Our language is Finnished! Mayor of Helsinki says the capital should become an ENGLISH-speaking city because theirs is too difficult for foreigners to learn
- Juhana Vartiainen said people coming to city shouldn’t need to speak Finnish
- He argued skilled international workers are shunning capital due to the language
- More than 36% of foreign students in Finland leave within a year of graduation
The mayor of Helsinki has said the capital should become an English-speaking city because their language is too difficult for foreigners to learn.
Juhana Vartiainen said English speakers coming to the city shouldn’t need to speak Finnish or Swedish, Finland’s two main official languages, which are notoriously difficult to learn.
He argued that too many highly skilled international workers are shunning the Finnish capital partly because of linguistic challenges.
The mayor of Helsinki, Juhana Vartiainen, pictured, said the capital should become an ENGLISH-speaking city because their language is too difficult for foreigners to learn
Finnish has 15 grammatical cases and is challenging for foreigners, and many companies require public sector employees to speak both that and Swedish, according to The Guardian.
Vartiainen said: ‘Helsinki could call itself an English-speaking city, where people who speak English wouldn’t need to speak Finnish or Swedish.’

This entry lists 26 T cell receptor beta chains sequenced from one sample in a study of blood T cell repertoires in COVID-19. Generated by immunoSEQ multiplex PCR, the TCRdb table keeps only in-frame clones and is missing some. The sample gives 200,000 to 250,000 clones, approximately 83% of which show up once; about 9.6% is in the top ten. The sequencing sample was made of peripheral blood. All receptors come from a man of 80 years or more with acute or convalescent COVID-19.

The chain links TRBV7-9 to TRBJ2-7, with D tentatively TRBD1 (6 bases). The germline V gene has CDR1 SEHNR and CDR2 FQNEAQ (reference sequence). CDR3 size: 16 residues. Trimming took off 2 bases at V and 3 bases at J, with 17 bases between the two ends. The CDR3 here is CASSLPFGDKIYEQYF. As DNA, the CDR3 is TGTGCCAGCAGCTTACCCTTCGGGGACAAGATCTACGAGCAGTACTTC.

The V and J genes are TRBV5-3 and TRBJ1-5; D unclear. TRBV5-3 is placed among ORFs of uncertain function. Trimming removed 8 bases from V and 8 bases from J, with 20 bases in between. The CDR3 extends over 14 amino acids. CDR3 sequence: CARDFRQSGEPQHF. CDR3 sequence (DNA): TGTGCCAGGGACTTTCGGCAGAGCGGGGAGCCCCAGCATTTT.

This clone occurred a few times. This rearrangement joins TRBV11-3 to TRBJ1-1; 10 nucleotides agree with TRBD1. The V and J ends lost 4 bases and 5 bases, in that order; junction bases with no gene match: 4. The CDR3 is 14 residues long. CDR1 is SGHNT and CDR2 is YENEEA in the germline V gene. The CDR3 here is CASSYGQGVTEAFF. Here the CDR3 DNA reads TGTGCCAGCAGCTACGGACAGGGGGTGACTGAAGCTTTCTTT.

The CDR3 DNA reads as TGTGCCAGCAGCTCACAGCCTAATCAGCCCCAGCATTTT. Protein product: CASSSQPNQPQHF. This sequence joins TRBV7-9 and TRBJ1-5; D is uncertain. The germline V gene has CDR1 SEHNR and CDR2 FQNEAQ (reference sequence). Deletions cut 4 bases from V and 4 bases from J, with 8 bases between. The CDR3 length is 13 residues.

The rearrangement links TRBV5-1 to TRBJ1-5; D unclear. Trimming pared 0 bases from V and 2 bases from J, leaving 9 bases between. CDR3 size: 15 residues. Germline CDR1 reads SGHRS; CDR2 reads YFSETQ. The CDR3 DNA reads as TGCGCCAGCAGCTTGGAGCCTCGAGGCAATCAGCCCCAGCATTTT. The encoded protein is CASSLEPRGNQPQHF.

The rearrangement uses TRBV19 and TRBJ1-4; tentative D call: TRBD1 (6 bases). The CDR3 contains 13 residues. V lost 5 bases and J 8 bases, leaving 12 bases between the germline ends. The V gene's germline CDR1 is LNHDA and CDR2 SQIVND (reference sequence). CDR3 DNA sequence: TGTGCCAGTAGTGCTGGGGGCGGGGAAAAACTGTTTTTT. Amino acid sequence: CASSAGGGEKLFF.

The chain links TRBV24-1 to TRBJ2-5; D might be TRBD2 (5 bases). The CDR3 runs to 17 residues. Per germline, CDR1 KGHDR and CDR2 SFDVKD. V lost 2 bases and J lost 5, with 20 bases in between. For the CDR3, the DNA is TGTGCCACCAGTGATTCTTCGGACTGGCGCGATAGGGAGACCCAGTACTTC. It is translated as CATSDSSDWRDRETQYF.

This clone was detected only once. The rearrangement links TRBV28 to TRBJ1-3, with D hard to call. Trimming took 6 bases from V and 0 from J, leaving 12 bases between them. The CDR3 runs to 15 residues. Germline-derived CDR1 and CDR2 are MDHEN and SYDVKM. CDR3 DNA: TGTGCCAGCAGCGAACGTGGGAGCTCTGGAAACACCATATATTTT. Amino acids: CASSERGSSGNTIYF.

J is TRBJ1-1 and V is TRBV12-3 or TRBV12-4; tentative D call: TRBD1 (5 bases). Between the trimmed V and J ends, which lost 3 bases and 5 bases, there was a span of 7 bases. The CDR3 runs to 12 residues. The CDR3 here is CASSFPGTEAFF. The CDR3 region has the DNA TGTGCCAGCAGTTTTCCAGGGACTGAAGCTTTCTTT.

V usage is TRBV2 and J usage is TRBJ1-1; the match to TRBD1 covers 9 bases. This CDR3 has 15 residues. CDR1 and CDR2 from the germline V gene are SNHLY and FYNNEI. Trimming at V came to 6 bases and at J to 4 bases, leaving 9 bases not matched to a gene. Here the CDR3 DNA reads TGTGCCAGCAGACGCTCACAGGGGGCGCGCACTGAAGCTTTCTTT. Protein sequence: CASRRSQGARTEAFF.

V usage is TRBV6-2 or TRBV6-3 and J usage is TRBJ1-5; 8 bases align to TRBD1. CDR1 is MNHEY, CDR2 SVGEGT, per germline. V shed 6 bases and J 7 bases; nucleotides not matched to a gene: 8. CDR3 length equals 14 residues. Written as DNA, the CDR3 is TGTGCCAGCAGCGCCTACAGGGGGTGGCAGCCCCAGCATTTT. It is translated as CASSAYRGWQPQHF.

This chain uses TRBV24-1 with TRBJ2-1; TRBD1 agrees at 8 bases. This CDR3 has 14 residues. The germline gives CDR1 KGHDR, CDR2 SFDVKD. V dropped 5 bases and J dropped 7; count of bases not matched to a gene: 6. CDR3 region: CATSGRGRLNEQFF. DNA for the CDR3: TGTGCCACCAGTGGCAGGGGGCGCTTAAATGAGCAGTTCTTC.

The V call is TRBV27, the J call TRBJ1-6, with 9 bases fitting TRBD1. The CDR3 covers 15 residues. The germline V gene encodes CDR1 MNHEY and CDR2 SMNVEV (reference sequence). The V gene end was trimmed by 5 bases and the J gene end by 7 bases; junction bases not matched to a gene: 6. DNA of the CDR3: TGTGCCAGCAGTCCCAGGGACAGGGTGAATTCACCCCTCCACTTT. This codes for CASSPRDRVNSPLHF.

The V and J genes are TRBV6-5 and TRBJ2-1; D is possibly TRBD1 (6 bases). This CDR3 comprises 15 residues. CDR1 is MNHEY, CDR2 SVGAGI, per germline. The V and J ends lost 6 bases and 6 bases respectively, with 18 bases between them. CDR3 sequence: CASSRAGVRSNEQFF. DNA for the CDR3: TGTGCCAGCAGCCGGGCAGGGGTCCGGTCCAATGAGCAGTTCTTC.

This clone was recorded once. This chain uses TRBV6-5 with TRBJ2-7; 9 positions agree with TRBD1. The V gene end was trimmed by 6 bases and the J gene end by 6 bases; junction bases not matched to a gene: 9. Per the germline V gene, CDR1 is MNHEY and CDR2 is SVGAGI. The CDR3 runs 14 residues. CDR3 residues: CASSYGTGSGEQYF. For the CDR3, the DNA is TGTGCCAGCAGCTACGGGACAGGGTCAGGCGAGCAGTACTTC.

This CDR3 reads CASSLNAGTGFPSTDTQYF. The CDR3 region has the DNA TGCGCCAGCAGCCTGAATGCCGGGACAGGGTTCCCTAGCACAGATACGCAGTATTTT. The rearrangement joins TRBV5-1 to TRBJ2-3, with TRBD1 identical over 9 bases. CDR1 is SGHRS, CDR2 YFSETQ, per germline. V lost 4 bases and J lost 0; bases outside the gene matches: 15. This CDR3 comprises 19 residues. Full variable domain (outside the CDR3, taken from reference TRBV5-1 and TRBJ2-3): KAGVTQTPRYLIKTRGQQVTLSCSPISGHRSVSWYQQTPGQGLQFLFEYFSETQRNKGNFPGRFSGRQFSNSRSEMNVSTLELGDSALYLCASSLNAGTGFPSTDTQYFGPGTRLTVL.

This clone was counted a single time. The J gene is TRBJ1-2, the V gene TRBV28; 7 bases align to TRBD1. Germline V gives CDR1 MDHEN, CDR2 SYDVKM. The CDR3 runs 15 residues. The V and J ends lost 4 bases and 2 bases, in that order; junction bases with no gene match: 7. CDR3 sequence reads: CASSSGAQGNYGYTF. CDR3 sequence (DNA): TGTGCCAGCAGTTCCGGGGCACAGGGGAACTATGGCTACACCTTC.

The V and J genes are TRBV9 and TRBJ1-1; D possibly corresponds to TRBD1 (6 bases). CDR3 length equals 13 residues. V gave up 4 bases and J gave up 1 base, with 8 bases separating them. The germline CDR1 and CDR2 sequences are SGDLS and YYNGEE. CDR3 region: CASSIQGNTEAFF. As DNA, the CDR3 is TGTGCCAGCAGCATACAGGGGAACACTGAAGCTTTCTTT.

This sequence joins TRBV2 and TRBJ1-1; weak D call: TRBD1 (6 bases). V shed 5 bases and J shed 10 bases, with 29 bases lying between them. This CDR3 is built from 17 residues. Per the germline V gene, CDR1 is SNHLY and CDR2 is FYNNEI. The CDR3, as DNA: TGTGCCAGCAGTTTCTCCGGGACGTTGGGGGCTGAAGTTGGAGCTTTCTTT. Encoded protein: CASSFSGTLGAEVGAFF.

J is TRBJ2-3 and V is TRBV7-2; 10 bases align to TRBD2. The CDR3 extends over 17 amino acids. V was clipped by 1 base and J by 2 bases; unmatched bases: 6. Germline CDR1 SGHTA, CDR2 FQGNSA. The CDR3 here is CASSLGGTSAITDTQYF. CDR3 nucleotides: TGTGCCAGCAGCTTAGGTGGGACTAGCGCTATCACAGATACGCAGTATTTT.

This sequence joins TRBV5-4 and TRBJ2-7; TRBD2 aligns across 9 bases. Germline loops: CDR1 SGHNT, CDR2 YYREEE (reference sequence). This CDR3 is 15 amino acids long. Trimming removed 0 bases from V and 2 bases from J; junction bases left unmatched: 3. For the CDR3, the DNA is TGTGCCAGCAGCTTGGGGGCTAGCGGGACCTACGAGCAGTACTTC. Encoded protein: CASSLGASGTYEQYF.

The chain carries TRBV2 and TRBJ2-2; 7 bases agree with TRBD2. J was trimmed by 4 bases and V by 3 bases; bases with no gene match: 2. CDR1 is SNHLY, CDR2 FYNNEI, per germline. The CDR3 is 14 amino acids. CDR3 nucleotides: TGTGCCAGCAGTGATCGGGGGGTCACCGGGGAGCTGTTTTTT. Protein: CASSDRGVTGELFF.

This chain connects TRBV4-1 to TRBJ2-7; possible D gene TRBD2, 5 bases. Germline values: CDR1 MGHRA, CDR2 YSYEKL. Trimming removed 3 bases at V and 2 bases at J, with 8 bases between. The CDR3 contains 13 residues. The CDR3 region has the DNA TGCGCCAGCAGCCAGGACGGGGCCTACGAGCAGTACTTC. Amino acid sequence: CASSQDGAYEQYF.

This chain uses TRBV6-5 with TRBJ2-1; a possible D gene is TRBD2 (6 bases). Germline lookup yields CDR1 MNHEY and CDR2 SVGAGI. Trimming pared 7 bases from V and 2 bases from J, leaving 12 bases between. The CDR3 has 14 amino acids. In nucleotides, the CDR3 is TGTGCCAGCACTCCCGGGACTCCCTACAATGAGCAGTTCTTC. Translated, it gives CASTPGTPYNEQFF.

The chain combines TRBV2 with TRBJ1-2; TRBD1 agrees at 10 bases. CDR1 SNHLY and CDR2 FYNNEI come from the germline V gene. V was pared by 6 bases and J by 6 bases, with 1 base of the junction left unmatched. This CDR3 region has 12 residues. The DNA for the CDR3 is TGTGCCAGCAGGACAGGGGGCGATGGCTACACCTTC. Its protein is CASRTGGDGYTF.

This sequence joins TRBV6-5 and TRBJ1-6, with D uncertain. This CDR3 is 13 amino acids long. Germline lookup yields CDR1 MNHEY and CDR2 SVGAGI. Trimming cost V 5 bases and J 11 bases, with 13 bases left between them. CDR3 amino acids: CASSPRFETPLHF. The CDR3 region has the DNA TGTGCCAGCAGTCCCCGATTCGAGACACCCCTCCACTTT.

Last year, Finland offered foreign workers and their families the chance to relocate to the country for 90 days to trial living there, due to shortages of professionals.
However, more than 36% of foreign students in Finland leave within a year of graduation, according to government figures.
Most of them say their main reasons for leaving are high taxation and language difficulties.
Vartiainen said the city and country’s efforts to attract and keep foreign professionals were ‘a terrible failure’.
This comes after Helsinki bagged one of the top spots in Monocle magazine’s June 2021 rankings for best city in the world for its quality of life.
Coming in at number three, the city was beaten to the title by Copenhagen in first place and and Zurich in second.
He said English speakers coming to Helsinki, pictured, shouldn’t need to speak Finnish or Swedish, Finland’s two main official languages, which are notoriously difficult to learn
Stockholm and Tokyo rounded out the top five as Monocle resumed its rankings after a one-year hiatus as the Covid-19 pandemic struck.
Copenhagen is regularly featured in the media outlet’s top cities since its survey began in 2007.
This year’s report sought to gauge which cities have used the past months ‘to build back better; defend their economies, cultural scenes and high streets; and to press ahead with projects to ensure that transport works and parks are tended but also that a sense of civic pride is promoted,’ it said.
It also put greater emphasis on civic leadership, good housing policies and programmes to support entrepreneurs.